As good as all this sounds, however, the fact remains that database engines such as MySQL and SQL Server were designed to run within constrained hardware and software environments, conforming to inherent limitations in processing and storage. Such systems were not built to maximize the benefits of cloud computing with its shared resource architecture and ability to run on commodity hardware (although this appears to be slowly changing, at least somewhat).
To address what Amazon perceived as a need for a more cloud-friendly database engine, the company spent three years developing its own relational database and came up with Amazon RDS for Aurora, the latest member of the RDS family.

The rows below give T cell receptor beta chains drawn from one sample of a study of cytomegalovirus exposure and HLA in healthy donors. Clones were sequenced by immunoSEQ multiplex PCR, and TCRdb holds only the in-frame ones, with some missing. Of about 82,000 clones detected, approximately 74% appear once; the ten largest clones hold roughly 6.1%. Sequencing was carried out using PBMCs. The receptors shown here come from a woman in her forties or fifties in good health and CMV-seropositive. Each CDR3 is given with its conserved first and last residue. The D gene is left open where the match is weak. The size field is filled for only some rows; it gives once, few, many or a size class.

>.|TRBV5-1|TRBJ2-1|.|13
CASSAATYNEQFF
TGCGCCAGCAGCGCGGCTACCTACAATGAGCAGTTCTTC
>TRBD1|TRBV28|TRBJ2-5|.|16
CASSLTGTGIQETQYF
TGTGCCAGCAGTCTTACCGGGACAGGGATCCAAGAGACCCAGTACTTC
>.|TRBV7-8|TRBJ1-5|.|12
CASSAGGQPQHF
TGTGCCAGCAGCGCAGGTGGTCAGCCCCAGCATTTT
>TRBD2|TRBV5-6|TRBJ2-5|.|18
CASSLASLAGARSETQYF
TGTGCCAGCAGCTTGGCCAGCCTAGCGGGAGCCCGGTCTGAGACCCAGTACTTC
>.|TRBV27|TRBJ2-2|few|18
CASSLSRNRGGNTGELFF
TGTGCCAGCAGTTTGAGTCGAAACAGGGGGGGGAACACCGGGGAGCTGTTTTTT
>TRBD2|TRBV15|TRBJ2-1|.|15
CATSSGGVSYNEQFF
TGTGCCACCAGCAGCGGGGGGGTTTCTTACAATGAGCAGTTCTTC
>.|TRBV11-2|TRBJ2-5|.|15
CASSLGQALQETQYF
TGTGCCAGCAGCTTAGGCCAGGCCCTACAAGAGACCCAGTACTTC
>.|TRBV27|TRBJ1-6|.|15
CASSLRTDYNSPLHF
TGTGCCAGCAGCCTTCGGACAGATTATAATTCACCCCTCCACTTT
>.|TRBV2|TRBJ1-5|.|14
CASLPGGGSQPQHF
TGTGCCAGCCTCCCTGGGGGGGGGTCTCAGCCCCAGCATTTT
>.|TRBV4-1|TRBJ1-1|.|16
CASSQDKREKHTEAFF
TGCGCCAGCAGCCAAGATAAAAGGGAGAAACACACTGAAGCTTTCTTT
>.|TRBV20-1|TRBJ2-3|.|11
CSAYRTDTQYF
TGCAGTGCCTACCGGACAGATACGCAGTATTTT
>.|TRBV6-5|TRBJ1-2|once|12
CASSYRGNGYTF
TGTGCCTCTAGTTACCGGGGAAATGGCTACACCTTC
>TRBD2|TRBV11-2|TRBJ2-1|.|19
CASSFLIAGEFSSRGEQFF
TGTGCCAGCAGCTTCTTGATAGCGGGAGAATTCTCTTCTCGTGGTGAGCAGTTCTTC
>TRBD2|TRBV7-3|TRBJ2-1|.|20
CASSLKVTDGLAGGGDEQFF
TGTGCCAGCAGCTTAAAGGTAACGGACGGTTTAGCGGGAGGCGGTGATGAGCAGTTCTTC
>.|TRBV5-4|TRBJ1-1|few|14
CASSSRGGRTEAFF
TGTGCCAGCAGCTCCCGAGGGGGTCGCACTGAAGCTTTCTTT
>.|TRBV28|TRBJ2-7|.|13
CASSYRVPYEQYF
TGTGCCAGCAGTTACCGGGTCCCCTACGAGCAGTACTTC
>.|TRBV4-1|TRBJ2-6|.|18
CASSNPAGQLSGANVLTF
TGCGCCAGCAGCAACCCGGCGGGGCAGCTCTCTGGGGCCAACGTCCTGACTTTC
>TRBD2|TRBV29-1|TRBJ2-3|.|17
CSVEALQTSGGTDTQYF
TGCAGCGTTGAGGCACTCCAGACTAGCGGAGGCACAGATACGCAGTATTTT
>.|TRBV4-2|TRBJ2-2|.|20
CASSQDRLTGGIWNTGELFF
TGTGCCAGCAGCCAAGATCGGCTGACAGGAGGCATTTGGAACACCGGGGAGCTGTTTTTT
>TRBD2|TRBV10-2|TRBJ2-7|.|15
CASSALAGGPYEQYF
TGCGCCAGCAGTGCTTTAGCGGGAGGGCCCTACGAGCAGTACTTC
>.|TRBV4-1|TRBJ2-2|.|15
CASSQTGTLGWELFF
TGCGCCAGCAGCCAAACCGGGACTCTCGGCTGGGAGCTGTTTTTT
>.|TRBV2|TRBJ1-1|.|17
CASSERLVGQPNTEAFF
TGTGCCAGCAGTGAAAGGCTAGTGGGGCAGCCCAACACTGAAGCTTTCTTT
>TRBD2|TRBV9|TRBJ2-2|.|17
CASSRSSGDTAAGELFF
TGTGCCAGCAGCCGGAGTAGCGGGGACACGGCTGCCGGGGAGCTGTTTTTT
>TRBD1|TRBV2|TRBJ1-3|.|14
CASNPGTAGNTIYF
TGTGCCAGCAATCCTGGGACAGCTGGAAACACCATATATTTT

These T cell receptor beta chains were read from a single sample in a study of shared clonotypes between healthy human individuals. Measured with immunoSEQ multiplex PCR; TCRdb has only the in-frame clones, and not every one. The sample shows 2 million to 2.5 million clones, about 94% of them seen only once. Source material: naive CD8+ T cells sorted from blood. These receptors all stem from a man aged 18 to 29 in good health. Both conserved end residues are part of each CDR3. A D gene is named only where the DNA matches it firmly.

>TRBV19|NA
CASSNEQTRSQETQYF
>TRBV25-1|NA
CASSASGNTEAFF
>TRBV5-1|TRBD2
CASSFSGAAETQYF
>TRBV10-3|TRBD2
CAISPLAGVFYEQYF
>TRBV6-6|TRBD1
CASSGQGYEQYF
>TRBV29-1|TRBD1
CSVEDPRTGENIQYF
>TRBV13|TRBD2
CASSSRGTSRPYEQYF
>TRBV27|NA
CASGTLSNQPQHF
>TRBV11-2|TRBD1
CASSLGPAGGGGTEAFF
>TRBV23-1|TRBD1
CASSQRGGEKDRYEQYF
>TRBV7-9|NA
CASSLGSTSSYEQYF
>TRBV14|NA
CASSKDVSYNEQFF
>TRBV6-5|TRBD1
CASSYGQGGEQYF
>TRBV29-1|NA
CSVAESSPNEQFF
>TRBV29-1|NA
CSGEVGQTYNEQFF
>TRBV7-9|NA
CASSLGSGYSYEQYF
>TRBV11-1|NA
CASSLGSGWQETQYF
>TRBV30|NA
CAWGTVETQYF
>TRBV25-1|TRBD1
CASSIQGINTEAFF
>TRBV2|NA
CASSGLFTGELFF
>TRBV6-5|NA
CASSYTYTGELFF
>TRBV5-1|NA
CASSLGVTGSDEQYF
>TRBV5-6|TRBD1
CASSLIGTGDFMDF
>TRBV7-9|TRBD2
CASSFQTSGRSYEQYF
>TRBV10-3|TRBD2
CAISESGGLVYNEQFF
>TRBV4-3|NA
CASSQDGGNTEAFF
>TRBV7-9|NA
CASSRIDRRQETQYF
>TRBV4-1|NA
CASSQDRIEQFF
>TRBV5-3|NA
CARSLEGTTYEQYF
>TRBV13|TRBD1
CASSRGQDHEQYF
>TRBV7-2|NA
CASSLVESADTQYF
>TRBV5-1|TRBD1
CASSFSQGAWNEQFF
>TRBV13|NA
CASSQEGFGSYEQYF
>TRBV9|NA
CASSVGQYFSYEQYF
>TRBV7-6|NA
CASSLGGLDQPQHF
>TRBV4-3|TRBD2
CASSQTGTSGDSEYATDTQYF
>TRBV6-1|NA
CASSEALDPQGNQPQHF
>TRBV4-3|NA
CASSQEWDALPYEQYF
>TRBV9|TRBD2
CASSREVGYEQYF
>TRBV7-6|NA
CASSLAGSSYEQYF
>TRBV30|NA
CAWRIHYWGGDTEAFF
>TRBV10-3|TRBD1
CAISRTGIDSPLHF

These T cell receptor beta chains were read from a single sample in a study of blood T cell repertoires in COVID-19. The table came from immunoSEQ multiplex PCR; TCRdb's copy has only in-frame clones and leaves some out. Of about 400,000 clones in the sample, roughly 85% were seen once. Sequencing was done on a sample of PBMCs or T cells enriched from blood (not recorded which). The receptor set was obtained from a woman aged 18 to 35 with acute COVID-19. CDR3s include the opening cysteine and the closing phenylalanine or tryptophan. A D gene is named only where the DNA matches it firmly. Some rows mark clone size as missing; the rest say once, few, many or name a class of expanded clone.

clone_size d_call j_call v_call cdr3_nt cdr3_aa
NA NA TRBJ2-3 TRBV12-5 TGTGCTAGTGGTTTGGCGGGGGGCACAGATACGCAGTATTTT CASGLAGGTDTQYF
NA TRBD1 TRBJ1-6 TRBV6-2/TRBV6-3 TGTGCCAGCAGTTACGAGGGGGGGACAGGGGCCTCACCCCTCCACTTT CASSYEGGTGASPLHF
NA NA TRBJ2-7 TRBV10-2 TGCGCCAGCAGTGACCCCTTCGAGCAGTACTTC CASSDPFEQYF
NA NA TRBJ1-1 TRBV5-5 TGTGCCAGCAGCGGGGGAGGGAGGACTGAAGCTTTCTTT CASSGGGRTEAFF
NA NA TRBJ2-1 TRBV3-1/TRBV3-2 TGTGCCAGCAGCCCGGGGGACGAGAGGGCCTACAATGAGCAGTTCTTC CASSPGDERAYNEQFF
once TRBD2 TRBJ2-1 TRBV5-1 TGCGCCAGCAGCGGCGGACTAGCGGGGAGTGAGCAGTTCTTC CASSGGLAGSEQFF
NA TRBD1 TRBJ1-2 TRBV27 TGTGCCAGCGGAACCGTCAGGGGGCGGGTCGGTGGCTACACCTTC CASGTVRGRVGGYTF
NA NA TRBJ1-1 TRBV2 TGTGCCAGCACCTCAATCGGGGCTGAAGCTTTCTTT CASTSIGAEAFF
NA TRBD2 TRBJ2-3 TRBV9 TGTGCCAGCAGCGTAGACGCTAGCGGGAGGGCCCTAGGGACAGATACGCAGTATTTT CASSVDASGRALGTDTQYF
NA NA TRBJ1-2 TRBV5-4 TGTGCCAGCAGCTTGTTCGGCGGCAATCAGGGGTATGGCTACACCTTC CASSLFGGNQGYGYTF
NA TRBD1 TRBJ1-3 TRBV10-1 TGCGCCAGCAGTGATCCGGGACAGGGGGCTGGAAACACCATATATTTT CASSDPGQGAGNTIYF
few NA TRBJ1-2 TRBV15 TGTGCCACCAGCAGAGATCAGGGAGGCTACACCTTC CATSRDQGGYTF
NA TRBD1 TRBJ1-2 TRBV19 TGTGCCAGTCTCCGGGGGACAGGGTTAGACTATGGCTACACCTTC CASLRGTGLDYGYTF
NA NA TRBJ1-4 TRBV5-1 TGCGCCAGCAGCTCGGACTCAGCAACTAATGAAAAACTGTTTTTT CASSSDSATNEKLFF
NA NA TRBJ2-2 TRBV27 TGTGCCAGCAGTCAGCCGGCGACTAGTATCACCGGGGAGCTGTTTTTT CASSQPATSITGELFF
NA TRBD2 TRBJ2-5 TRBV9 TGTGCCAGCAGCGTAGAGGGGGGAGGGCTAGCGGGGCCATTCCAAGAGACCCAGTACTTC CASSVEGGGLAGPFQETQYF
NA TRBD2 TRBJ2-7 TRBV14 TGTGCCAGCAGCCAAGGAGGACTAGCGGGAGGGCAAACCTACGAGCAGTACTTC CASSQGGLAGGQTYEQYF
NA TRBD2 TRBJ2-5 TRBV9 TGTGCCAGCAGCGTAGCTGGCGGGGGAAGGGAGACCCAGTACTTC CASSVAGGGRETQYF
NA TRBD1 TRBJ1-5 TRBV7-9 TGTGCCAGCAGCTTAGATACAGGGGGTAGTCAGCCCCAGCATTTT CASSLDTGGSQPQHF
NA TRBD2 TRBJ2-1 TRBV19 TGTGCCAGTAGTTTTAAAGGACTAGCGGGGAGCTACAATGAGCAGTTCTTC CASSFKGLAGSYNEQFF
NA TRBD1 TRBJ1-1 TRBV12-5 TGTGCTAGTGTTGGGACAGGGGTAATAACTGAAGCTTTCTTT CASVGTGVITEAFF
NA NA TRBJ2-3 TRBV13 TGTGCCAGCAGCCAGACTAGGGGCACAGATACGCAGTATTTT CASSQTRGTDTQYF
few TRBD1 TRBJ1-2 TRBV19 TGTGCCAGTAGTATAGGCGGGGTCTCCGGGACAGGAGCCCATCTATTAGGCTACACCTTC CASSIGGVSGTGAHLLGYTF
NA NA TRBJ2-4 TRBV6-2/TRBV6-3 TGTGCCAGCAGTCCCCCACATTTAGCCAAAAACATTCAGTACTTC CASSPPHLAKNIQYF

Amazon has been touting Aurora as a commercial-grade database engine at an open-source price. Secure, scalable, fault tolerant and MySQL-compatible, Aurora is built on a service-oriented and multi-tenant architecture, offering performance and availability comparable to high-end commercial databases.
According to the Amazon, R&D started with a clean slate when designing Aurora, building the engine and storage layers from the ground up specifically to maximize the benefits of a cloud environment. The new design, so we are told, can fully leverage the cloud’s compute, storage, network, and software resources in order to handle demanding database workloads and eliminate bottlenecks caused by locking and I/O waits.
In preparation for Aurora’s official debut, Amazon has been bandying about the name MySQL with particular enthusiasm, promising feature compatibility with version 5.6 and seamless integration with existing MySQL applications. Migration, according to Amazon, requires little more than a few clicks and will result in unprecedented gains in throughput, up to five times the run-of-the-mill MySQL installation.